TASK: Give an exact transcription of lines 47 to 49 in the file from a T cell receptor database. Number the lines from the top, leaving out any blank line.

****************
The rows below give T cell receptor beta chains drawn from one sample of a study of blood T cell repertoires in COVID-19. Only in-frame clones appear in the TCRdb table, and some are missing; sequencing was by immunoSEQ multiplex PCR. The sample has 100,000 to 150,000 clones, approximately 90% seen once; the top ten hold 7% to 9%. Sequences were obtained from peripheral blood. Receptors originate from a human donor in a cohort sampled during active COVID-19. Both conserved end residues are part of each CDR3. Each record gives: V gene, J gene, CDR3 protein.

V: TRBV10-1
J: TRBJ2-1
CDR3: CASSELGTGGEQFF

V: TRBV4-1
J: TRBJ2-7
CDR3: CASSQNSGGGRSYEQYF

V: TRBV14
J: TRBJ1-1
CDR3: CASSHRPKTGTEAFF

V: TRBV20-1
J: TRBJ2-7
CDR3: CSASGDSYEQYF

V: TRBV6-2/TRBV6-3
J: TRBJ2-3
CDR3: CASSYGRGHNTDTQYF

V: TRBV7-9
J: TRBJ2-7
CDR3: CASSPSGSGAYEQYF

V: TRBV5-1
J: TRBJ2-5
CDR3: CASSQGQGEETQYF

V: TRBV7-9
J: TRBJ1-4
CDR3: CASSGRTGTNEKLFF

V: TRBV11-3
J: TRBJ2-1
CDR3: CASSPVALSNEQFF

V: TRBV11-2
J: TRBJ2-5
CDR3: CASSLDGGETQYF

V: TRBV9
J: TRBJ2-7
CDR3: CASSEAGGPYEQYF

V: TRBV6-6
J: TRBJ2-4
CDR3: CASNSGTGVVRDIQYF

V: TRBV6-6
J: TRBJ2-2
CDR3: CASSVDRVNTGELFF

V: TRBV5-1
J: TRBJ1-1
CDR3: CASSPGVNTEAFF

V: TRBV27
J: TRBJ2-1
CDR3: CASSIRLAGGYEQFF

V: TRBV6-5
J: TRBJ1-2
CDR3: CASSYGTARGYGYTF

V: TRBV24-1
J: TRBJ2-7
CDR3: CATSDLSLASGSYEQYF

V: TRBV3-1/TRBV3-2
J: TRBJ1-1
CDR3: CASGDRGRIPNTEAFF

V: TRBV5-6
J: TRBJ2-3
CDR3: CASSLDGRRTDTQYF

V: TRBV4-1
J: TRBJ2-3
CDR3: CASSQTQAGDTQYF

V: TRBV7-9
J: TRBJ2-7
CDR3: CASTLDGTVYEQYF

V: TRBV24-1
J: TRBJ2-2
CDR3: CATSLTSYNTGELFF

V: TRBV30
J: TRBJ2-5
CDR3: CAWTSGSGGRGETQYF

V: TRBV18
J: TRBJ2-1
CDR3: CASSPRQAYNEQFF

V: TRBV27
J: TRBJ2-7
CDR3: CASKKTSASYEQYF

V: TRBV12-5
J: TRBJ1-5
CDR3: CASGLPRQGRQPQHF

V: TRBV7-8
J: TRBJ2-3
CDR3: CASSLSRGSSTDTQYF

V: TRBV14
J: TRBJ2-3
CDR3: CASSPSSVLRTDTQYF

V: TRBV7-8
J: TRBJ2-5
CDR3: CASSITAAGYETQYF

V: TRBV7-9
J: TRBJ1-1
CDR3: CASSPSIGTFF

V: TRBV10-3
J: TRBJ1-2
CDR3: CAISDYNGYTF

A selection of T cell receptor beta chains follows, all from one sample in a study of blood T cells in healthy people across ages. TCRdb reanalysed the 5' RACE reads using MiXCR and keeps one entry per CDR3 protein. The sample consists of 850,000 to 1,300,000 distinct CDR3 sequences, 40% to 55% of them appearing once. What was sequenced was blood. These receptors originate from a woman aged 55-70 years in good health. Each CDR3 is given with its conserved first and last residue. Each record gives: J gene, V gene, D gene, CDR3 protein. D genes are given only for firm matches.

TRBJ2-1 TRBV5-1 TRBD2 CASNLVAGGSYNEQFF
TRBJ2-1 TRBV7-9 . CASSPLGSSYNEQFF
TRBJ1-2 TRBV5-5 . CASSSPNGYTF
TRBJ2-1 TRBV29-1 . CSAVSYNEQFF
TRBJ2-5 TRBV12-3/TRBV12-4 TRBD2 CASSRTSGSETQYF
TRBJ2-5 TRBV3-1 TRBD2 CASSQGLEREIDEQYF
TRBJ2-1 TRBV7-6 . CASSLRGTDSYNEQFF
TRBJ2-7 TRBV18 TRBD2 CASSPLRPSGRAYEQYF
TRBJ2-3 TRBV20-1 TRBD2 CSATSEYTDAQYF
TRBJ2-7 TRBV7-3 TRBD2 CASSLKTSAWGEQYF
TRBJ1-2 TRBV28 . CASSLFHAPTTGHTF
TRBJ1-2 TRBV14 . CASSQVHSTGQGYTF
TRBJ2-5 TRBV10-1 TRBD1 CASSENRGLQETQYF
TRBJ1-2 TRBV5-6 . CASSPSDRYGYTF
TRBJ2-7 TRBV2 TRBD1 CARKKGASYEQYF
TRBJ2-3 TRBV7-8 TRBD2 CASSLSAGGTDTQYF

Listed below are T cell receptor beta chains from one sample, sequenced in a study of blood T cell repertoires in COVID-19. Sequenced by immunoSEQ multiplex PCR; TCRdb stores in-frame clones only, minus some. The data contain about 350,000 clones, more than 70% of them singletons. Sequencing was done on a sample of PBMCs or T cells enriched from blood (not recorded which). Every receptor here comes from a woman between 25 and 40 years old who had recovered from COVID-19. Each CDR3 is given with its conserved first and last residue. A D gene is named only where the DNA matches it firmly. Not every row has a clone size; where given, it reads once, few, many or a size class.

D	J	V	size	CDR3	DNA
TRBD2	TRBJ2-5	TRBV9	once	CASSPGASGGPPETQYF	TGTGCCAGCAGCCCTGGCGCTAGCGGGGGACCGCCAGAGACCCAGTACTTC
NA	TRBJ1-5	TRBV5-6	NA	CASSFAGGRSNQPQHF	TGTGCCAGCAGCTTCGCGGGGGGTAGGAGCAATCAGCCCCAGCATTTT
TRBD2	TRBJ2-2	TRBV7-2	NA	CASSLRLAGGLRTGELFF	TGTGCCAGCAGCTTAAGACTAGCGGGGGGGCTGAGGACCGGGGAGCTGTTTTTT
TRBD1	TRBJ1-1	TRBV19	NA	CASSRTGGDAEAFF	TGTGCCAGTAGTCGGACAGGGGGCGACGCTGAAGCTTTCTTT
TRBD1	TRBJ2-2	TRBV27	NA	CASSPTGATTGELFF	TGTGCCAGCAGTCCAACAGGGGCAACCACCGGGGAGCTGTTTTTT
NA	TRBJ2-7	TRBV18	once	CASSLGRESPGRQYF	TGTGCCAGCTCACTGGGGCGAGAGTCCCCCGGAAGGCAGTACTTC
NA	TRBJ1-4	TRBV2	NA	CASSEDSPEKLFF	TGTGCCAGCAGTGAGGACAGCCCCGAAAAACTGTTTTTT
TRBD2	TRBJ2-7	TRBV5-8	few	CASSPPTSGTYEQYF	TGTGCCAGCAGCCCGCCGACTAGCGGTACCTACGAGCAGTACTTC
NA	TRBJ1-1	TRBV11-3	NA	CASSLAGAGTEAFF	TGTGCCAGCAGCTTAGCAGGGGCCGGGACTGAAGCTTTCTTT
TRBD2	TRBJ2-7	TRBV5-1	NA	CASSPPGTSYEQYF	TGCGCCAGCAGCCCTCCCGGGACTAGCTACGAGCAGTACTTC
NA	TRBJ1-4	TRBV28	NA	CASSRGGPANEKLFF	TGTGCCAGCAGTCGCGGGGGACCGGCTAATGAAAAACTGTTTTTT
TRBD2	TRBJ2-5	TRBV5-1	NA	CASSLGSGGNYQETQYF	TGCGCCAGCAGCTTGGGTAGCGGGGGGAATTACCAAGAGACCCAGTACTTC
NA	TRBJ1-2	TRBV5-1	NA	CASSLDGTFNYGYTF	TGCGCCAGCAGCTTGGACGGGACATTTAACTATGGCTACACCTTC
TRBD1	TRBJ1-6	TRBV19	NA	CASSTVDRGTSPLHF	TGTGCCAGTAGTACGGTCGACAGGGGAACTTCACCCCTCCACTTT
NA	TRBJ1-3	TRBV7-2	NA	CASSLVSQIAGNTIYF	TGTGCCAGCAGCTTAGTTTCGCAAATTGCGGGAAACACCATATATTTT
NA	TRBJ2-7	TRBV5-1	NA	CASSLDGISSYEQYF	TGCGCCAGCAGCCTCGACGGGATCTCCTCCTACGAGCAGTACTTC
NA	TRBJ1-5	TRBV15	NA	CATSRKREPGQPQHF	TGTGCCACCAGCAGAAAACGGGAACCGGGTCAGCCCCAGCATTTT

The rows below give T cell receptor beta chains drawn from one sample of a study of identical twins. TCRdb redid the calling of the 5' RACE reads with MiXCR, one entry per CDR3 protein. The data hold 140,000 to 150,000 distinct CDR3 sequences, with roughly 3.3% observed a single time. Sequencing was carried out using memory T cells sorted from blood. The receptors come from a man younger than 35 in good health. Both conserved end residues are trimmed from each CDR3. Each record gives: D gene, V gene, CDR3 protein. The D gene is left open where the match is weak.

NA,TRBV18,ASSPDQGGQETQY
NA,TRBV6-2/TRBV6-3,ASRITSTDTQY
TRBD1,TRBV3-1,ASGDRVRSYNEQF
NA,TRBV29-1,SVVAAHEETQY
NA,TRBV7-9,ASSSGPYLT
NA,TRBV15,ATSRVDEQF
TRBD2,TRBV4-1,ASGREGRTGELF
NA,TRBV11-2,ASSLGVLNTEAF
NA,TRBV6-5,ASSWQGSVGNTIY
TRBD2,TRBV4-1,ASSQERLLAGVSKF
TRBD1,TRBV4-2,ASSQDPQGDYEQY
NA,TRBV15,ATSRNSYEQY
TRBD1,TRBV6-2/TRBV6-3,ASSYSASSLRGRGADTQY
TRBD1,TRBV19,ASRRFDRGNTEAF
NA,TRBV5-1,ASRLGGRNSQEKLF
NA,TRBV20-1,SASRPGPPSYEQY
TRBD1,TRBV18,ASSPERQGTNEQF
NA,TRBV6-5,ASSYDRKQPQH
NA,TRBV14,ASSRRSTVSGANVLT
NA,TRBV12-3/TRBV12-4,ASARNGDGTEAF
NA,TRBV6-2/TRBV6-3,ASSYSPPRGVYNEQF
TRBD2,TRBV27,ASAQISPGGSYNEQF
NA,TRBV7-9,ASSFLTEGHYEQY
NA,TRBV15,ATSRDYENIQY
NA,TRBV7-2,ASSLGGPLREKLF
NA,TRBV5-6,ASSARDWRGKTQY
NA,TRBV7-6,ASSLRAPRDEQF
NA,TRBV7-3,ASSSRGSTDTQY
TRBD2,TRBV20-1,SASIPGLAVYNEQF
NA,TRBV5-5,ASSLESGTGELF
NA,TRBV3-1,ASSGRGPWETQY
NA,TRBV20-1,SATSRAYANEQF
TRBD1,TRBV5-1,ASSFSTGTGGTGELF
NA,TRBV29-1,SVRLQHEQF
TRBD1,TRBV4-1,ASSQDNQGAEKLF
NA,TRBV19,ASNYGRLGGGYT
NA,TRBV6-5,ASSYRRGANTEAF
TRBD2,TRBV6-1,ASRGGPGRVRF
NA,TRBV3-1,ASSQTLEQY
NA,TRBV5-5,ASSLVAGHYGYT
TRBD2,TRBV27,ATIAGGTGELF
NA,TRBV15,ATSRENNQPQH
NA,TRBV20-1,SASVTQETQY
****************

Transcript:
V: TRBV6-5
J: TRBJ1-2
CDR3: CASSYGTARGYGYTF